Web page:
After the FDA rejected and questioned Ardelyx’s potential to control blood phosphorus levels in adults with chronic kidney disease on dialysis, the FDA’s Cardiovascular and Kidney Drugs Advisory Committee voted Wednesday 9-4 in favor of the drug. as monotherapy, and 10-2 (with one abstinence) in favor of the drug when administered with phosphate combination therapy.
The drug, known as tenapanor, offers smaller tablets, and while it may see lower efficacy than the current standard of care, there is a small subset of CKD patients who will respond to monotherapy, said Julia Lewis, MD, chair of the Adcomm Committee of Vanderbilt Medical Center. and “Let’s make that available to them.”
Committee member Edward Kasper, MD, a professor of cardiology at Johns Hopkins University, also voted in favor of it as the only treatment, called the safety questions about acute diarrhea acceptable given how closely these populations were monitored, and said there was clearly a role for this drug. Others who voted against tenabanor as a monotherapy have raised questions about the size of the drug’s effect.
Wednesday morning’s discussion focused on questions from the Food and Drug Administration about how useful the drug is in pivotal trials.
But Ardelyx explained that tenapanur, which is already approved for irritable bowel syndrome with constipation in adults, could help with what is a huge unmet need for new options for controlling blood phosphorus levels. Even the FDA’s initial rejection letter in 2021 said the data provided “provides substantial evidence that tinabanor is effective in reducing serum phosphorus in chronic kidney disease patients on dialysis,” Ardlex’s presentation read.
However, the FDA noted that the median treatment effect of Tinapanor in this population was 0.7 mg/dL in both monotherapy studies, which “appeared to be lower than that observed with approved agents (~1.5 to 2.2 mg/dL). deciliter).” For the use of tenapanur in combination with a phosphate binder treatment, the FDA said the effect size of the treatment was similar to what was observed in monotherapy trials.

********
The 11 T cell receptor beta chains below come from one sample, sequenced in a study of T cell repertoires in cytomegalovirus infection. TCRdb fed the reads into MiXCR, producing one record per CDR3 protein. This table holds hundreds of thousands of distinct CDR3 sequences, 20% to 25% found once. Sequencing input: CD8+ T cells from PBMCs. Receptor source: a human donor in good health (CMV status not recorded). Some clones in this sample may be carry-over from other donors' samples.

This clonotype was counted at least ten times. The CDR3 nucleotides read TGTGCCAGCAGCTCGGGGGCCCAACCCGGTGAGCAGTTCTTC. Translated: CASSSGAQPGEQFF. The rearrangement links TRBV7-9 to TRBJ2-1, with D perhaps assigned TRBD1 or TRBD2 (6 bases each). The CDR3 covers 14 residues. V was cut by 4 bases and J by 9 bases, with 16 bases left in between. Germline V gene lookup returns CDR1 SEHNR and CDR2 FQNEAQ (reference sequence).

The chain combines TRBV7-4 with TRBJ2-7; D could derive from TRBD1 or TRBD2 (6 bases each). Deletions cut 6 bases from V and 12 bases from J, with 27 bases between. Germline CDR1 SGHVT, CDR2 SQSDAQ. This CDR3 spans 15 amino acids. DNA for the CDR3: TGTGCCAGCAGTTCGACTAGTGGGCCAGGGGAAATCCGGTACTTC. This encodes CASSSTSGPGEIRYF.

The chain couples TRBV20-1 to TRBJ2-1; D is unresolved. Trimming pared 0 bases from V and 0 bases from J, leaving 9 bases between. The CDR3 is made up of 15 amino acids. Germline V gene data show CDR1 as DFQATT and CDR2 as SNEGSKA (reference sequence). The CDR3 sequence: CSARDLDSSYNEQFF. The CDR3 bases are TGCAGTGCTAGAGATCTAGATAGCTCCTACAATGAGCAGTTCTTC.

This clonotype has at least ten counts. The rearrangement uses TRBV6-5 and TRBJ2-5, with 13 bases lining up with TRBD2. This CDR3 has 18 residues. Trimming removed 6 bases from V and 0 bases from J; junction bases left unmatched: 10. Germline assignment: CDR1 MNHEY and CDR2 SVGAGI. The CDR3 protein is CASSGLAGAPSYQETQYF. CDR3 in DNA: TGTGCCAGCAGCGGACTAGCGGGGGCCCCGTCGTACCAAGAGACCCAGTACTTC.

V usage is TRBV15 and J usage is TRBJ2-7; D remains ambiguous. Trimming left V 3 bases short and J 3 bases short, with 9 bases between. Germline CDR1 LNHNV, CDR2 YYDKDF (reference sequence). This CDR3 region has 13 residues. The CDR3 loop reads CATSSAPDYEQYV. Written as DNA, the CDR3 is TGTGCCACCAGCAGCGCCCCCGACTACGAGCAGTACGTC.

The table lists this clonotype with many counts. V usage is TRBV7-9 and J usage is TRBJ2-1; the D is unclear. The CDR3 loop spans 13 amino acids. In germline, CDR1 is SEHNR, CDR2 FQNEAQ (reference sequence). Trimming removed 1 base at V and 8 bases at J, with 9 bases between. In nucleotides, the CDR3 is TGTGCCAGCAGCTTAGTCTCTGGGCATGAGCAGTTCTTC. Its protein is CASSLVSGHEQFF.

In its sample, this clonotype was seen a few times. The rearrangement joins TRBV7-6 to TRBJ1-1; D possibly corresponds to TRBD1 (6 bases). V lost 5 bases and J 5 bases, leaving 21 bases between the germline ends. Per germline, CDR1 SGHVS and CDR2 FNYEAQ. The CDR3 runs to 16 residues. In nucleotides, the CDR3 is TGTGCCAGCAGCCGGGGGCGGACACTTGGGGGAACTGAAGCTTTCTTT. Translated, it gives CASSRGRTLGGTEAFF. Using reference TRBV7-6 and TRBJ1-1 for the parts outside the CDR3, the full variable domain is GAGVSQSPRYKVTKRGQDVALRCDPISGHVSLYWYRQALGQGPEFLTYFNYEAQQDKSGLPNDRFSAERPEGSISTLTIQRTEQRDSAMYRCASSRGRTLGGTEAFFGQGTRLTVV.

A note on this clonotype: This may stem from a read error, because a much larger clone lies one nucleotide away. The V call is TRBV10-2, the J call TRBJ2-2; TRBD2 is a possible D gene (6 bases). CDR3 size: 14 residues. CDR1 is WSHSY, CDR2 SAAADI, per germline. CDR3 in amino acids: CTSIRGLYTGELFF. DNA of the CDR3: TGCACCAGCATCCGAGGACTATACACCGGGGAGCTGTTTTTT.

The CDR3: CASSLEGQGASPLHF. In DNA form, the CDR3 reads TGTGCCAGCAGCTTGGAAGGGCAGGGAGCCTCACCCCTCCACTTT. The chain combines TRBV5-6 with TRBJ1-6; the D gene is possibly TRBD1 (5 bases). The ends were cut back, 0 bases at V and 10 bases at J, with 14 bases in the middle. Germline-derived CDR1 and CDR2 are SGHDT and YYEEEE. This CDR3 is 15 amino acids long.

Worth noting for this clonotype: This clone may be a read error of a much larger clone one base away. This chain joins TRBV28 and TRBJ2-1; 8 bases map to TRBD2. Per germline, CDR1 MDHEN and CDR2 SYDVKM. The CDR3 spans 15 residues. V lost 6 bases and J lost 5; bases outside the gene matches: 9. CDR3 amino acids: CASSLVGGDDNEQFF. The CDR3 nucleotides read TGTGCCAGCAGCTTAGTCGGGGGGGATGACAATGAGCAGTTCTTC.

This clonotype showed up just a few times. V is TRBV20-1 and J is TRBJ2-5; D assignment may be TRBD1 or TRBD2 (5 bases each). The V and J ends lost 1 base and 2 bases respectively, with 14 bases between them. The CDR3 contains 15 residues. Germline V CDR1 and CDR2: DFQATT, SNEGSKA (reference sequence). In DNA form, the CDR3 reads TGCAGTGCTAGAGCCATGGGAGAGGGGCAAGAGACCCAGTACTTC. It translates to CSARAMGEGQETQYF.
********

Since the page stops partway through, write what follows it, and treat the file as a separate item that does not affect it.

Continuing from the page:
Even still, in the panel discussion, panelists reiterated that there would be a subset of patients who would benefit from Ardelyx pills, particularly those who could not tolerate large, hard-to-swallow phosphate binders (although there was no pill burden on the schedule). And it should be taken in the middle of a meal, according to some general comments.
Susan Mindley, MD, a member of the Adcomm Committee in the Division of Kidney, Urology, and Hematology at the National Institutes of Health, who voted for tinabanor as monotherapy, noted that while oral phosphate binders have shown a greater effect size, many patients do not tolerate them, and they are not of good to take. As the only treatment for the right patient, “I think they achieved their results,” she said.
But panelist Christopher O’Connor of the Inova Cardiovascular Institute in Virginia, who voted against tenabanor, questioned whether 0.7 mg/dL was “sufficient” when you’re talking about an alternative endpoint that hasn’t been validated. We have to talk about the clinical significance we have, And I worry that he might not be there.”
Adcomm’s Linda Fried, of the University of Pittsburgh, who also voted for it as a monotherapy, said she only sees tinabane or monotherapy in those who are intolerant of phosphate bonds.
Safety concerns were sharpened by the FDA about irritating and sometimes severe diarrhea, with the majority of cases lasting more than 30 days and, severely, the trial participant being unable to work or carry out usual activities. Nearly half of the arm of Tinapanor in one of the pivotal trials required a dose change or discontinuation because of diarrhea, Selena Deconte, an FDA safety analyst, told the panel.
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